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Resolutions?

OK, it’s the last day of the year…

resolutions and you all have a huge list of resolutions, right? And by next week, well…

It’s way harder to develop habits that we think, or to deny ingrained habits  cold turkey. And often, we set ourselves up for failure with ridiculous resolutions that no one could ever keep. Even though you might have great intentions, a better alternative might be to develop new goals for the future..

Goals are better than resolutions because:

Rigid vs. Fluid:

Resolutions stay the same: “I will go to bed by 10pm.” “I will stop eating junk.” “I will go to the gym five times a week.” If these are somewhat big changes, it may feel like a huge change with no buildup. Goals, however, can be tackled in steps, beginning with baby steps and increasing in difficulty as you become more accustomed to the change. This makes goals more realistic for lasting change.

Sense of Accomplishment vs. Sense of Failure:

Goals give you a direction to aspire to, but with the baby steps you may be taking toward your goal, you can still feel like you’ve accomplished something and are on the right track, which will, in turn, keep you moving in the right direction. Once you’ve broken a rigid resolution, however, it’s easier to feel like a failure and give up

The Scope of the Change:

Resolutions are usually a means to a goal, but if you find a resolution too difficult to stick to, it’s usually dropped and forgotten. With goals, if you find a planned change too difficult to carry out, you can drop that plan, but pick a different new behavior to try that will still lead to the same end result, and not lose sight of the goal. For example, imagine you want to get in the habit of exercising to be in better shape. You might make a resolution to go to the gym five times a week. But if you find that you just hate the gym, you probably won’t stick to your resolution, and you’ll be no closer to your goal. However, if you make ‘getting more exercise’ the goal, you may drop the gym, but switch to walking through your neighborhood each morning, and still meet your goal.

Now that you know some of why resolutions often fail and goals are a more realistic route, here are some tips for setting goals you can get behind:

~Keep your future in mind.

~Think in terms of broad changes rather than specific behaviors.

For instance, resolving to develop A Stress Management Practice gives more room for growth and change than “Do Yoga Every Morning”. While you’ll want to put your broad goals into specific behaviors, deciding to Develop a Stress Management Practice gives you room to experiment, and allows you to change course if you find that Yoga isn’t working for you.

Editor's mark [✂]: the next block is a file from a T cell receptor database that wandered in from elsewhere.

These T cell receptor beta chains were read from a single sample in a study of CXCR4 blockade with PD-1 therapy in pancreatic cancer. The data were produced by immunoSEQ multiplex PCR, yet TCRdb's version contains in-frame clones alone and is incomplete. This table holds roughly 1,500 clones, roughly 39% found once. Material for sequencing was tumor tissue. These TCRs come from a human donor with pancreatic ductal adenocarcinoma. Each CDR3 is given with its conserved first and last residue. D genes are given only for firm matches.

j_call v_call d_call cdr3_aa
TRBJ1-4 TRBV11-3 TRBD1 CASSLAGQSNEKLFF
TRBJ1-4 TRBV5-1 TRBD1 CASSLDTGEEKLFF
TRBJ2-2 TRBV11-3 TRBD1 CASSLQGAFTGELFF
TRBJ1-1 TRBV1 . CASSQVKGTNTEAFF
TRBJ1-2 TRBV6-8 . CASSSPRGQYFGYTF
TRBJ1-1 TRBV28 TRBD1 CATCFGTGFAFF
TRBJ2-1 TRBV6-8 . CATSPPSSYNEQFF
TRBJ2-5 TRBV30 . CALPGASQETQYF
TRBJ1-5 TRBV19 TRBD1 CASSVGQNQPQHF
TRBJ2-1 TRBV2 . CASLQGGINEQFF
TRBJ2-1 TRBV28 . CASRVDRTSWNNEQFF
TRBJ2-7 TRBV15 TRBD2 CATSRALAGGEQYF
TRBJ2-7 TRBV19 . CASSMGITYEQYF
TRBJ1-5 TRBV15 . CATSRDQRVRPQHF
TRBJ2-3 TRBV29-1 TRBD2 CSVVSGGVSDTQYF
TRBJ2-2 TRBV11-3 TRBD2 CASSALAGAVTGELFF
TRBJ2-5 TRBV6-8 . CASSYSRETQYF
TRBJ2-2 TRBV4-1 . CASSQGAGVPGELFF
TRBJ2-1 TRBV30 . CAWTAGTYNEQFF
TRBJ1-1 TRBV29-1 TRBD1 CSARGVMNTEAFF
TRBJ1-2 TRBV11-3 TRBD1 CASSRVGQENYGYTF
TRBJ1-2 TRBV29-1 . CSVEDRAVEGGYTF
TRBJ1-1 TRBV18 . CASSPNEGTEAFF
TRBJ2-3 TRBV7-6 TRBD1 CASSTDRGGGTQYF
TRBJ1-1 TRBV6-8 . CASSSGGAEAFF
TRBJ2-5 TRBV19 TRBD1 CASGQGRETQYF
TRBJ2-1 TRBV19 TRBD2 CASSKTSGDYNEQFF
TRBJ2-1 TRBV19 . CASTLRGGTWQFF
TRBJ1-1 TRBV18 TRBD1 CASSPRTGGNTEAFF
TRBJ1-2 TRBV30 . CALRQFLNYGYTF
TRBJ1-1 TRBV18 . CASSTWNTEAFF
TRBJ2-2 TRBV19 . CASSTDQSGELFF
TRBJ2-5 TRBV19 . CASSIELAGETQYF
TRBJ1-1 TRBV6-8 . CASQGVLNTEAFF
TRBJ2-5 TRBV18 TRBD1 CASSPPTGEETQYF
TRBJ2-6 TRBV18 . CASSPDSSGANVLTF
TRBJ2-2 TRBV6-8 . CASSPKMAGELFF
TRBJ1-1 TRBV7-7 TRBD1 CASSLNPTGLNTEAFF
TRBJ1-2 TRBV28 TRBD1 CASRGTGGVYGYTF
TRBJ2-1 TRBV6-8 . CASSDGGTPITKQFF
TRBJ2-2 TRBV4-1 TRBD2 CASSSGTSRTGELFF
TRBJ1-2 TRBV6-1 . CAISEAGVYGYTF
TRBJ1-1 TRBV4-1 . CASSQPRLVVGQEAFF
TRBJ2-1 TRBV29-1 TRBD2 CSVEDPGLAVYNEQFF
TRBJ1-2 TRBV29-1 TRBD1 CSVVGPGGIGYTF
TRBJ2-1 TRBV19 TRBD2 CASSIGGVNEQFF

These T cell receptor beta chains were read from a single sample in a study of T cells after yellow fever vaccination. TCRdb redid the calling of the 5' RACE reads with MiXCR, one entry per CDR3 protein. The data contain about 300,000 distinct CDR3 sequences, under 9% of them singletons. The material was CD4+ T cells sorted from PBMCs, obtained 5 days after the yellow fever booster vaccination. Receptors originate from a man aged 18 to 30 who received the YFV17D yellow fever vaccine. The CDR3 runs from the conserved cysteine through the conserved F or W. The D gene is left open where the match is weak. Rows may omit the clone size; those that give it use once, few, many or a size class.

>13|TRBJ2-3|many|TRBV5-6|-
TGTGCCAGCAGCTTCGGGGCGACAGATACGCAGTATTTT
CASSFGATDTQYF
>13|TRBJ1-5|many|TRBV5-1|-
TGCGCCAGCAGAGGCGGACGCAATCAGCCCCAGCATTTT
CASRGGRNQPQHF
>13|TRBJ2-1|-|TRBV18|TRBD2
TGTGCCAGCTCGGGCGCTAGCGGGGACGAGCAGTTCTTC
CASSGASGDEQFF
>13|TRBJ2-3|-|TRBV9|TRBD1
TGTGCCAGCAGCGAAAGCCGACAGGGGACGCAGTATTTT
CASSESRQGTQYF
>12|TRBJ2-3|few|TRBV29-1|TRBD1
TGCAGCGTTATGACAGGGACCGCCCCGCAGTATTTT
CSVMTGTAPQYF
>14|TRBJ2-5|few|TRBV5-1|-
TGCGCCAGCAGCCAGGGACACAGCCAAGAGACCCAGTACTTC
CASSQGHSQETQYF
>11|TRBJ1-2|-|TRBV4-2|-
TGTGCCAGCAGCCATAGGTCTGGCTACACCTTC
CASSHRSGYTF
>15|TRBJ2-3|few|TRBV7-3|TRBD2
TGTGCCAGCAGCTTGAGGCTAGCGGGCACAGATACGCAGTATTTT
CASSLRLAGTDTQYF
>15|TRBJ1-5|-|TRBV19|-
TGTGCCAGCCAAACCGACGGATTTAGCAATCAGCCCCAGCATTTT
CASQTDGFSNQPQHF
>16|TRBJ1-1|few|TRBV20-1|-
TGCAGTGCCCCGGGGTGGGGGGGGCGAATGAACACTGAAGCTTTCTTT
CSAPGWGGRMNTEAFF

~Think in terms of what you’d like to add to your life, rather than what you’d like to take away.

For example, instead of making the goal to “Eat Less Unhealthy Food”, focus on trying to “Eat More Healthy Food”. You may subconsciously feel more deprived if you think of taking something away rather than adding something good, and if you replace unhealthy food in your diet with healthy food, the same goal is accomplished. Also, it’s usually easier to add a behavior than to stop a behavior.

Once you have your goals set, keep them in the forefront of your mind. Keep them listed in your day-planner, have them as part of your screen saver, or post-it them in prominent places around your house for a while. Reward yourself with something small for continuing to stick with it, until you make enough progress toward your goals that the progress becomes its own reward. And remember that change doesn’t come overnight, but as you work toward developing what is important to you, the change will come, and it will be lasting. Remember this, and enjoy building the life you were meant to live!

Tomorrow, a new year starts. Are you living the life you pictured a few years back? If not, it might be time to drop resolutions and start working on some goals. Because goals really work. All other animals besides humans are directed entirely by impulse written into their genetic code. But as humans, if we don’t like the story of our life thus far, we can rip up the script and write a completely new one.

Ask anyone who has achieved great success in life—there was a turning point, a time when they made a clear and resolute decision that from that moment forward, their life would never be the same. They drew a figurative line in the sand and separated the patterns of their past from their new vision of themselves and the life they were committed to leading. Some make that turning point at age 15, some not until they’re 50; some do it several times throughout their lives and some never at all. This year, this month, this day, this moment. What you have accomplished so far is only a fraction of what’s truly possible for you. You are far more powerful, capable and gifted than you allow yourself to be. The only thing separating you from your grandest vision of your life is courage. Muster the courage to declare that right now, this year is your turning point. Yep!

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